This type of thing has not been done before, but it is legal, said Dr Sood.

Dr Strom portrayed it as a "win-win." Drug makers would get "access to markets they are selling very little in right now." The federal government would spend $2 billion instead of $10 billion, and more patients would receive treatment.

The NAS committee determined that a total of 260,000 Americans need to be treated annually to achieve a 90% reduction in HCV incidence by 2030. To reach that goal, the panel also recommended finding ways to increase needle exchange and access to opioid agonist therapy, because injection drug users account for 75% of new HCV infections.

Top-Level Coordination Required

The panel said that a high-level — possibly White House–level — commission should be created to coordinate an effort to eliminate viral hepatitis.

It also urged the US Centers for Disease Control and Prevention to work with states to identify settings for greater screening for both HCV and HBV. It called on the criminal justice system to screen incarcerated individuals, to offer treatment to those who test positive, and to vaccinate those who had not previously been vaccinated.

To get more services to patients — especially the more vulnerable ― the federal government should find a way to build a comprehensive program such as that created by the Ryan White Act for the uninsured and underinsured with HIV. Under Ryan White, state and local health departments use federal grants to offer HIV care and support services, such as case management and transportation. "A system of the same flexibility and breadth would be needed to reach the marginalized populations suffering from viral hepatitis," said the panel in its report.

Bringing Primary Care Into the Mix

Expanding diagnosis and treatment of hepatitis will mean bringing more physicians into the mix, said the panel. It recommended that the American Association for the Study of Liver Diseases and the Infectious Diseases Society of America partner with primary care providers and their professional organizations to increase capacity to treat hepatitis B and C in primary care.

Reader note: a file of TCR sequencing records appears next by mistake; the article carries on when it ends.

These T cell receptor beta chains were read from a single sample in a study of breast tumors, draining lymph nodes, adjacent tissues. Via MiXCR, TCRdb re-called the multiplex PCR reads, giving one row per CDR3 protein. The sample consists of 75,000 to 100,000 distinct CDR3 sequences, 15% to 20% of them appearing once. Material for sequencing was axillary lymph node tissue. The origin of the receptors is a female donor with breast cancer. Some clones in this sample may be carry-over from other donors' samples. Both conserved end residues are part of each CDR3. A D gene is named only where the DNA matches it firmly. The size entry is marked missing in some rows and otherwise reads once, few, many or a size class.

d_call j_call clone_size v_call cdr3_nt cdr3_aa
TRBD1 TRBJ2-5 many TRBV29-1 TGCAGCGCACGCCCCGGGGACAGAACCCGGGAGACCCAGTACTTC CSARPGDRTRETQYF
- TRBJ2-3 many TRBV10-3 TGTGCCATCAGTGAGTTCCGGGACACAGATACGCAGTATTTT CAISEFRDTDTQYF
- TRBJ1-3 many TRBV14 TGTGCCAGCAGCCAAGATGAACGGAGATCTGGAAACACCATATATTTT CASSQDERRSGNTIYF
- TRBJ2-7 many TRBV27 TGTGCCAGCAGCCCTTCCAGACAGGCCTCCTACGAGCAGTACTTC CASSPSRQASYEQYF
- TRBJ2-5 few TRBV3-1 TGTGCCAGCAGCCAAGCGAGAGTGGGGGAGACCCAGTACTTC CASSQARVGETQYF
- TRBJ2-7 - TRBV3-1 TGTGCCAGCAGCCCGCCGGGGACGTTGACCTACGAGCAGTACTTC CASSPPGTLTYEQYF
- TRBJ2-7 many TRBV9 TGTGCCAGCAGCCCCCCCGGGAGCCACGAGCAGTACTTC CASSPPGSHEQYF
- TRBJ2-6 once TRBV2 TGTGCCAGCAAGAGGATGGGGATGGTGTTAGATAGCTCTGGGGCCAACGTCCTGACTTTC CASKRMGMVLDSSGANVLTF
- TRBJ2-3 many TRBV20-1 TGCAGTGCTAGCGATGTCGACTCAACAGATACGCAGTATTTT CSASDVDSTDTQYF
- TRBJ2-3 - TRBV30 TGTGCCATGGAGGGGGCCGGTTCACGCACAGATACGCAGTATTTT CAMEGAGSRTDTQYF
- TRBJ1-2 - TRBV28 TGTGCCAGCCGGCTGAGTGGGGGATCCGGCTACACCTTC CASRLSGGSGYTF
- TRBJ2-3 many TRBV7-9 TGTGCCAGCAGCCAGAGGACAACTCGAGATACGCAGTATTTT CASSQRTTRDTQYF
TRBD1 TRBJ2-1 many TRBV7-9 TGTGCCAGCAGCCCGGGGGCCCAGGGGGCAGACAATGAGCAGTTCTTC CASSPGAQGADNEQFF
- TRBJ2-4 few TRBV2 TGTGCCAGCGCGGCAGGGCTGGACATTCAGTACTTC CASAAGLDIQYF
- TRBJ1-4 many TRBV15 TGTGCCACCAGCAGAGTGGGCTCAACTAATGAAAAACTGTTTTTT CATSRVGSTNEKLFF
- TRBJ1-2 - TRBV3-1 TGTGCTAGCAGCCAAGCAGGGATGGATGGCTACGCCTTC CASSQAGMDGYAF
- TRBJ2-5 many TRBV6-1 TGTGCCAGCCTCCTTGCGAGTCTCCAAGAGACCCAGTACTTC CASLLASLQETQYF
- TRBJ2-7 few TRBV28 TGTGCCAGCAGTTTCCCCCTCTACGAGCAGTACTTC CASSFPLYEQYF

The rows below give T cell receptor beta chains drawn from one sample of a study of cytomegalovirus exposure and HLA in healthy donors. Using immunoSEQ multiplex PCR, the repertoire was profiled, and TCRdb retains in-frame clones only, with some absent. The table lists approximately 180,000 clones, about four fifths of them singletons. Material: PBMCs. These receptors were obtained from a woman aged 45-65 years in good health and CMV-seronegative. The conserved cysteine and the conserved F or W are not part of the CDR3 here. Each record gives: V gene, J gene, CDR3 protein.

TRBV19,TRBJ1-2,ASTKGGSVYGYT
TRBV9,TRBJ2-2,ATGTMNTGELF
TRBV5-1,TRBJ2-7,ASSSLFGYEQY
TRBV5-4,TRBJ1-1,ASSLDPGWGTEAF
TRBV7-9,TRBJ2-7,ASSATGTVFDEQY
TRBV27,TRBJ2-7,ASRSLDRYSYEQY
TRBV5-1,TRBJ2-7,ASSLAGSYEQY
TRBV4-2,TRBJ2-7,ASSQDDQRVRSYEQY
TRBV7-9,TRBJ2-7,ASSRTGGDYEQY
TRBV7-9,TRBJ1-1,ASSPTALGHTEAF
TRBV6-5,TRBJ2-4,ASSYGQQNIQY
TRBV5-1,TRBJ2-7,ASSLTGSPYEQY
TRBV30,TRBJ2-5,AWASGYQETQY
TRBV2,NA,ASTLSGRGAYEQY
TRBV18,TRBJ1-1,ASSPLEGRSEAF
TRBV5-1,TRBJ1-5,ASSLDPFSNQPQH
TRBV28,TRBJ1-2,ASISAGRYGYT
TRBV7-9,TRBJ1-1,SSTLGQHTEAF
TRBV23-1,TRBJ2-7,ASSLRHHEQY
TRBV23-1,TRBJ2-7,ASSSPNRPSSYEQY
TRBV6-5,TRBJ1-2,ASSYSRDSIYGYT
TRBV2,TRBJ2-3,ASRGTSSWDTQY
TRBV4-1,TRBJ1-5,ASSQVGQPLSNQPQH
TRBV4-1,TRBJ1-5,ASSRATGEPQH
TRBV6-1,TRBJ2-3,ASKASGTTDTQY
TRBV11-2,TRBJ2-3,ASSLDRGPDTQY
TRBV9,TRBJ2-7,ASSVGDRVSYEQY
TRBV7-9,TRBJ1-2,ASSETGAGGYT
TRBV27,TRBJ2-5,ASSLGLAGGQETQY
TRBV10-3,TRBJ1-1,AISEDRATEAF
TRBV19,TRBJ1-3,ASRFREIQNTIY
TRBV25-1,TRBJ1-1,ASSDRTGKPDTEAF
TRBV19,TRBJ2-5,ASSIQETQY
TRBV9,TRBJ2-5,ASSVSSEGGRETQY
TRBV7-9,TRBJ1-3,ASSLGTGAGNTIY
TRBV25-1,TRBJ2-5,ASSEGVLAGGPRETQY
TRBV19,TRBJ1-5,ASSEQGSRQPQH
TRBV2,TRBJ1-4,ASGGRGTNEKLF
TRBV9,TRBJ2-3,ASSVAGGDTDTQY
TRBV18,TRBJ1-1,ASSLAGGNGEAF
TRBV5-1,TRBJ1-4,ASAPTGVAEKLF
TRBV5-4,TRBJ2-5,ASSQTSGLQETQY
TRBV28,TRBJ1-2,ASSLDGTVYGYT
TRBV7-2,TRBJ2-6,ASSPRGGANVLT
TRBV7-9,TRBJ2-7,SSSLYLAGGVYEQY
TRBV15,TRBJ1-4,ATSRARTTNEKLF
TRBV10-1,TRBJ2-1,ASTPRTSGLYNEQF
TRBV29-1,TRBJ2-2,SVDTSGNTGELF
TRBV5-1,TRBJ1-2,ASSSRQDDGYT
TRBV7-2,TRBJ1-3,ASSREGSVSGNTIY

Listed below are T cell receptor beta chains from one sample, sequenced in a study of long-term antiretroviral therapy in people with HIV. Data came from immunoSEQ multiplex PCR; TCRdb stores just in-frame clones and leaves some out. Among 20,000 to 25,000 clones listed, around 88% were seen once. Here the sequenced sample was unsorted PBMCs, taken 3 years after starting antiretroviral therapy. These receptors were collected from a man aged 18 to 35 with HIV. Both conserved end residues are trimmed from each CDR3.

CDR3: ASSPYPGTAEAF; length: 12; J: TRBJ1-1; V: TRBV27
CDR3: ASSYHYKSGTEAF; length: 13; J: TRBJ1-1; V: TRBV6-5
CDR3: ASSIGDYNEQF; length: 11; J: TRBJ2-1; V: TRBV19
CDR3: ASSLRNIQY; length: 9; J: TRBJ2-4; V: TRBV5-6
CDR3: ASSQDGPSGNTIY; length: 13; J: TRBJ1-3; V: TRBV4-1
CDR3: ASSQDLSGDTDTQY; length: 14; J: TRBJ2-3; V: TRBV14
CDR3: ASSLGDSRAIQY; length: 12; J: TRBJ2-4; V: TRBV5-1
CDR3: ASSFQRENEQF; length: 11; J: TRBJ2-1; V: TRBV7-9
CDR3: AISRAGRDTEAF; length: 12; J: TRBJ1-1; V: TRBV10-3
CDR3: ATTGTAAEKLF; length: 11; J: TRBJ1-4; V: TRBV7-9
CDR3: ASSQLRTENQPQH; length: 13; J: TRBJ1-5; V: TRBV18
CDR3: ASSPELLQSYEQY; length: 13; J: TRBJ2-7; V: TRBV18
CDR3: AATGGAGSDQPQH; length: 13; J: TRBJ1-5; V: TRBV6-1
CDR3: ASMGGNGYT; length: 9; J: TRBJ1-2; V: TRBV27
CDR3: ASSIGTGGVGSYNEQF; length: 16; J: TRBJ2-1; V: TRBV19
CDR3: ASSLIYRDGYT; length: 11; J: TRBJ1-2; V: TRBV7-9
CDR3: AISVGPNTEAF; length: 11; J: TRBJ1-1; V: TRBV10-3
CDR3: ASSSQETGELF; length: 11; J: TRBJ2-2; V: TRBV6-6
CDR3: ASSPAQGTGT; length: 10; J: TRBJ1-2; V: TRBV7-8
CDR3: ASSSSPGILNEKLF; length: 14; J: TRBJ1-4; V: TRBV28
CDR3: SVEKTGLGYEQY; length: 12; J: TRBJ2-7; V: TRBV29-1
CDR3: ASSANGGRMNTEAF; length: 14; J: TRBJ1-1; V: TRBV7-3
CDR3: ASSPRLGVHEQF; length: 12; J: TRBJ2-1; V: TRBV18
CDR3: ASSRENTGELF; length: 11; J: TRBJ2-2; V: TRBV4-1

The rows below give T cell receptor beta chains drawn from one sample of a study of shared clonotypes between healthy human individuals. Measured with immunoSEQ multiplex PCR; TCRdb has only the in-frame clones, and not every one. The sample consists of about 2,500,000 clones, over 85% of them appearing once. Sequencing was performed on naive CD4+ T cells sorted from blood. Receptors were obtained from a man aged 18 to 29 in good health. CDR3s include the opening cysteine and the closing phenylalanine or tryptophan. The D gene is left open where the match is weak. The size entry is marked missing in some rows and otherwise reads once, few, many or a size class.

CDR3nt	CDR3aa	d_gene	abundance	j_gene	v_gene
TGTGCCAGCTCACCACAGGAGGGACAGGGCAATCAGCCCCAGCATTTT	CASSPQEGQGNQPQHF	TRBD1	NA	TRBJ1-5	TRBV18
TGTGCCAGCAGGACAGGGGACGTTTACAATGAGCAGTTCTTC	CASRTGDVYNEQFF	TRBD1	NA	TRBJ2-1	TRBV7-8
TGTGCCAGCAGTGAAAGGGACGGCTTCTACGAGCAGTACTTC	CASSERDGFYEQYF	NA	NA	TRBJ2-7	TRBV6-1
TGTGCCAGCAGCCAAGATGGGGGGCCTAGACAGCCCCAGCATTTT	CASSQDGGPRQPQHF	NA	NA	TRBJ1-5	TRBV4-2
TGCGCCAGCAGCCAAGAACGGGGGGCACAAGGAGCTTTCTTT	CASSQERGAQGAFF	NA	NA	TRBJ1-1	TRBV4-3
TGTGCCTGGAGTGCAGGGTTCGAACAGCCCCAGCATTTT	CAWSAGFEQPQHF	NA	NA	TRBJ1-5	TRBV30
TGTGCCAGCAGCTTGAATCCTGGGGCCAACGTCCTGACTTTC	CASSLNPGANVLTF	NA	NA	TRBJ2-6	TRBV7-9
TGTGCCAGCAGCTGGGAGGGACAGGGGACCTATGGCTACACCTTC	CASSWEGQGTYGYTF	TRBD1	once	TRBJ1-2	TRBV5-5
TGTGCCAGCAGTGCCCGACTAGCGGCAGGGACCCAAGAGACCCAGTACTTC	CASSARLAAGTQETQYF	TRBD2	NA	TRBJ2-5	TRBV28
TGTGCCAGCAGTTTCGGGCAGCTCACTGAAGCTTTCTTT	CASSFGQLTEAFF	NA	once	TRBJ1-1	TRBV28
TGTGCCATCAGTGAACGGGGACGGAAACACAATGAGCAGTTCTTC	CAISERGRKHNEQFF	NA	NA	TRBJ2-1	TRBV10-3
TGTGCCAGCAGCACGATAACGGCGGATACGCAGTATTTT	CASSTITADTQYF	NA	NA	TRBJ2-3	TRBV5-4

Viral hepatitis does not necessarily mean complications, said the panel.

Only 20% to 25% of patients with chronic hepatitis C infection will develop cirrhosis after 2 or 3 decades, and more than half of all patients with chronic hepatitis B will never develop any life-threatening complications. But for patients who do develop those complications, management can be more difficult — which is why many physicians, especially those in small and rural practices, do not have the inclination or resources to care for those patients.

Models such as the University of New Mexico's ECHO program could help primary care practices manage HBV and HCV patients, said the panel.

It also recommended that any program for viral hepatitis establish referral systems for medically complex patients.

The study was sponsored by the Division of Viral Hepatitis and the Division of Cancer Prevention and Control of the Centers for Disease Control and Prevention; the US Department of Health and Human Services Office of Minority Health; the American Association for the Study of Liver Diseases; the Infectious Diseases Society of America; and the National Viral Hepatitis Roundtable.

For more news, join us on Facebook and Twitter


Comments on Medscape are moderated and should be professional in tone and on topic. You must declare any conflicts of interest related to your comments and responses. Please see our Commenting Guide for further information. We reserve the right to remove posts at our sole discretion.
Post as: